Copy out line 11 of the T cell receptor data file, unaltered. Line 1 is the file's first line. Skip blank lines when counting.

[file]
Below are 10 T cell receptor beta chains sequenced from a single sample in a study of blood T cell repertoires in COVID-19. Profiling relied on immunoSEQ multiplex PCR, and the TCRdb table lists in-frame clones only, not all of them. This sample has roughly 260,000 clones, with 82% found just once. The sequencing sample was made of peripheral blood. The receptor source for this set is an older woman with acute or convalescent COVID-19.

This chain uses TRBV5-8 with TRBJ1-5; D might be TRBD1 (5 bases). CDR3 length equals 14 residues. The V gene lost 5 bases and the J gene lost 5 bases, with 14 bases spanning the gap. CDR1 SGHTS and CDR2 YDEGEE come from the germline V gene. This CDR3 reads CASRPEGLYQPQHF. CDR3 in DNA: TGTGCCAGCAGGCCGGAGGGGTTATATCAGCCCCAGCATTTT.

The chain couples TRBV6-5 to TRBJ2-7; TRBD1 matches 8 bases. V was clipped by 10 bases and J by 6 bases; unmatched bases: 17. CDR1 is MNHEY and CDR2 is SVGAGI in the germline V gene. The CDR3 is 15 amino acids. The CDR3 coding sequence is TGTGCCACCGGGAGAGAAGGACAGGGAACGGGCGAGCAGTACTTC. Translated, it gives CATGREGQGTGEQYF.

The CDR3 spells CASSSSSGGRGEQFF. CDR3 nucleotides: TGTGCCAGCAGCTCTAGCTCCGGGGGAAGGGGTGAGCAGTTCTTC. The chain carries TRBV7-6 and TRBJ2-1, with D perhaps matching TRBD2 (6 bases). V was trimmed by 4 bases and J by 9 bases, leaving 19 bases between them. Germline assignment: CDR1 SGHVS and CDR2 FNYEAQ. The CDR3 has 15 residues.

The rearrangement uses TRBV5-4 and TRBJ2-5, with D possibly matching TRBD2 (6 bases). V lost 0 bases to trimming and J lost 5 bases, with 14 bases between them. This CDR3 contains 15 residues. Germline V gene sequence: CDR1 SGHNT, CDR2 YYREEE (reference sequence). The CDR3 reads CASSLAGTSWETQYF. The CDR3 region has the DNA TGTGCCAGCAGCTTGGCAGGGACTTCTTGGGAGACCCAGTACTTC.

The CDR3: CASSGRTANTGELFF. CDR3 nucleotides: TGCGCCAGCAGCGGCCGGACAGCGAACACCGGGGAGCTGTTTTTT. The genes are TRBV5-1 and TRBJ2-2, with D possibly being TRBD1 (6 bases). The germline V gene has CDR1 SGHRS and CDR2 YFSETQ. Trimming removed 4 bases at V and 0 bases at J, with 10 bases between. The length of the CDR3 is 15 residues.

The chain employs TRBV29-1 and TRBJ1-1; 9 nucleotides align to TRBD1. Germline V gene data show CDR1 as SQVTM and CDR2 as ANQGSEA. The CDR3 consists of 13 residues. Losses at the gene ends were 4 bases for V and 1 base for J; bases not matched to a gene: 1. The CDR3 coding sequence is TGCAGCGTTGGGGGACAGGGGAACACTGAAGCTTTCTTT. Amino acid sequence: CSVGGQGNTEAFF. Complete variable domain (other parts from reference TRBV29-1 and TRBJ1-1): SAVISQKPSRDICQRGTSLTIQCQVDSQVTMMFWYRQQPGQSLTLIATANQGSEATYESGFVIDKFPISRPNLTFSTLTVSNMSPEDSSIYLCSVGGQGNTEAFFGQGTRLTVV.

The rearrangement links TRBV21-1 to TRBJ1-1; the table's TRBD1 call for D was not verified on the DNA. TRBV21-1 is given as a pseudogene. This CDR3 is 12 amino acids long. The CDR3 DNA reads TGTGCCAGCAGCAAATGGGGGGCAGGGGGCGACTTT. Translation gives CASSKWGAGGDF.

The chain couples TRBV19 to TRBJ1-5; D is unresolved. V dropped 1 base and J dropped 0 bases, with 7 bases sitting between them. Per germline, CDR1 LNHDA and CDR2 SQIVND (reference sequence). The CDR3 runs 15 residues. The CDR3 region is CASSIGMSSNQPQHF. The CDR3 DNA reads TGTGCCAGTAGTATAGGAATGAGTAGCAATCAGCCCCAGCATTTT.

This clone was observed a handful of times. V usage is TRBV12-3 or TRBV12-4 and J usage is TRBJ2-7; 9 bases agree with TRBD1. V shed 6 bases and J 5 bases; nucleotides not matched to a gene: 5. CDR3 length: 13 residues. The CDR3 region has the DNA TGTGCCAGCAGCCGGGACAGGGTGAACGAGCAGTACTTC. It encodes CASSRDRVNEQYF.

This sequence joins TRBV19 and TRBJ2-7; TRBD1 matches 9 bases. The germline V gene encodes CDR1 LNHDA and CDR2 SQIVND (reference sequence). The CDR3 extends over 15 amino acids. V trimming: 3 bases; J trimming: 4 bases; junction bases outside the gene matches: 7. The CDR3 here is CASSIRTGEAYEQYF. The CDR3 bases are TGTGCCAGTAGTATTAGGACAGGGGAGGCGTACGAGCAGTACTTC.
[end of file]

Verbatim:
This sequence joins TRBV19 and TRBJ2-7; TRBD1 matches 9 bases. The germline V gene encodes CDR1 LNHDA and CDR2 SQIVND (reference sequence). The CDR3 extends over 15 amino acids. V trimming: 3 bases; J trimming: 4 bases; junction bases outside the gene matches: 7. The CDR3 here is CASSIRTGEAYEQYF. The CDR3 bases are TGTGCCAGTAGTATTAGGACAGGGGAGGCGTACGAGCAGTACTTC.